Health Highlights: May 22, 2013

Here are some of the latest health and medical news developments, compiled by the editors of HealthDay:

Mystery Illness Kills 2 in Alabama

A respiratory illness of unknown origin has hospitalized five people and killed two others in southeast Alabama, state health officials announced Tuesday.

Over the past few weeks, the patients were admitted to hospitals with cough, fever and shortness of breath, Alabama Department of Health spokeswoman Mary McIntyre said in a statement, the Associated Press reported.

Lab tests are currently underway to try and identify the nature of the illnesses and McIntyre said preliminary results are expected by Wednesday or Thursday.

So far, "we're only aware of [cases in] the Southeast, but we don't know, we haven't received reports from anywhere else," McIntyre told the AP. "That's why we're trying to get the information out."

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Report Backs Park Service Response to Yosemite Virus Outbreak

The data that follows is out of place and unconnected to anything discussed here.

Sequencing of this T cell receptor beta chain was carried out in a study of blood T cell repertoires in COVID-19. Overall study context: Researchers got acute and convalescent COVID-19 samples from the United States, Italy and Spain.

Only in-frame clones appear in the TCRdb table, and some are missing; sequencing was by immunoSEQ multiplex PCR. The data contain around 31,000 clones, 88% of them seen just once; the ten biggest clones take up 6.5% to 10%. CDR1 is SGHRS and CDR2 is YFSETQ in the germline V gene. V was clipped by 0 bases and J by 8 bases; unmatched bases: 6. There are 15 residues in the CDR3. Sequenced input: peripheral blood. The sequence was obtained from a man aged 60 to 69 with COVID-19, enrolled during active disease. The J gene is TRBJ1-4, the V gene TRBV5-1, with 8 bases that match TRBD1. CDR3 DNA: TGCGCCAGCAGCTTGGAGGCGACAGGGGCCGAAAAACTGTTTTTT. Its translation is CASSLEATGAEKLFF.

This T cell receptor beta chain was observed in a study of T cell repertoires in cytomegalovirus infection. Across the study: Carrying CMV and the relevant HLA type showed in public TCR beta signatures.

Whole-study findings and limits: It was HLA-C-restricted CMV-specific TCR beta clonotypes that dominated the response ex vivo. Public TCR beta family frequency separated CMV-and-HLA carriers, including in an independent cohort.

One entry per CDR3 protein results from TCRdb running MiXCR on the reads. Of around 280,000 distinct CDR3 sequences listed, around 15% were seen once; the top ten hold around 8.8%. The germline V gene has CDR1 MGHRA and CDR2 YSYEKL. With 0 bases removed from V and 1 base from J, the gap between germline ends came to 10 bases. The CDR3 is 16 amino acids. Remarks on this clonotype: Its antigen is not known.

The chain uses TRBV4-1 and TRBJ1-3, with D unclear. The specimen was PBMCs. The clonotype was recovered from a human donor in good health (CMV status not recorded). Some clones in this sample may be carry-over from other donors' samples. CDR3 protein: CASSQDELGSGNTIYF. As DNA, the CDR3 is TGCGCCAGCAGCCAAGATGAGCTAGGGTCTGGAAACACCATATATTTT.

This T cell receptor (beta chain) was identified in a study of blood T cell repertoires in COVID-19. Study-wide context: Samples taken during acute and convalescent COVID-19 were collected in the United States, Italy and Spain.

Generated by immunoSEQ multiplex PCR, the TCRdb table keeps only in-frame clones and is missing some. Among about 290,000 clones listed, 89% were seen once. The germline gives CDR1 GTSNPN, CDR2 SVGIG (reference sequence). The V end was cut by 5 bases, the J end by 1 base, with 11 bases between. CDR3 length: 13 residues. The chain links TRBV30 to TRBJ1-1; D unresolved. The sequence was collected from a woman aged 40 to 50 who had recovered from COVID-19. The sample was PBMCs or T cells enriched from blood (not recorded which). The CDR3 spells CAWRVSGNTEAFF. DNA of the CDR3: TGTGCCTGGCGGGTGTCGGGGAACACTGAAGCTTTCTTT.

A federal probe into a deadly viral outbreak last year among campers at Yosemite National Park found that park officials acted appropriately.

Nine tourists staying at the California park fell ill with hantavirus and three died. An investigation traced the infections to deer mice nesting within the double walls of new tents in Yosemite's Curry Village family camping site, according to the Associated Press.

The new report from the Interior Department's Office of Inspector General found that the National Park Service responded appropriately and according to department policy.

"When the outbreak was identified, NPS mobilized to contain and remediate the outbreak and to prevent further outbreaks," Mary Kendall, a deputy inspector general, wrote in a letter tied to the report, the AP reported.

Current park policy did not require that park officials approve design changes to the tents linked to the outbreak, the report found. However, the park service should initiate cyclical pest monitoring and inspections of public accommodations to minimize the threat, the report's authors said.

Delaware North Companies Parks and Resorts, the concessionaire responsible for the Curry Village tents, said it would adhere to the recommendations in the new report and is removing the type of tent cabin implicated in the outbreak.

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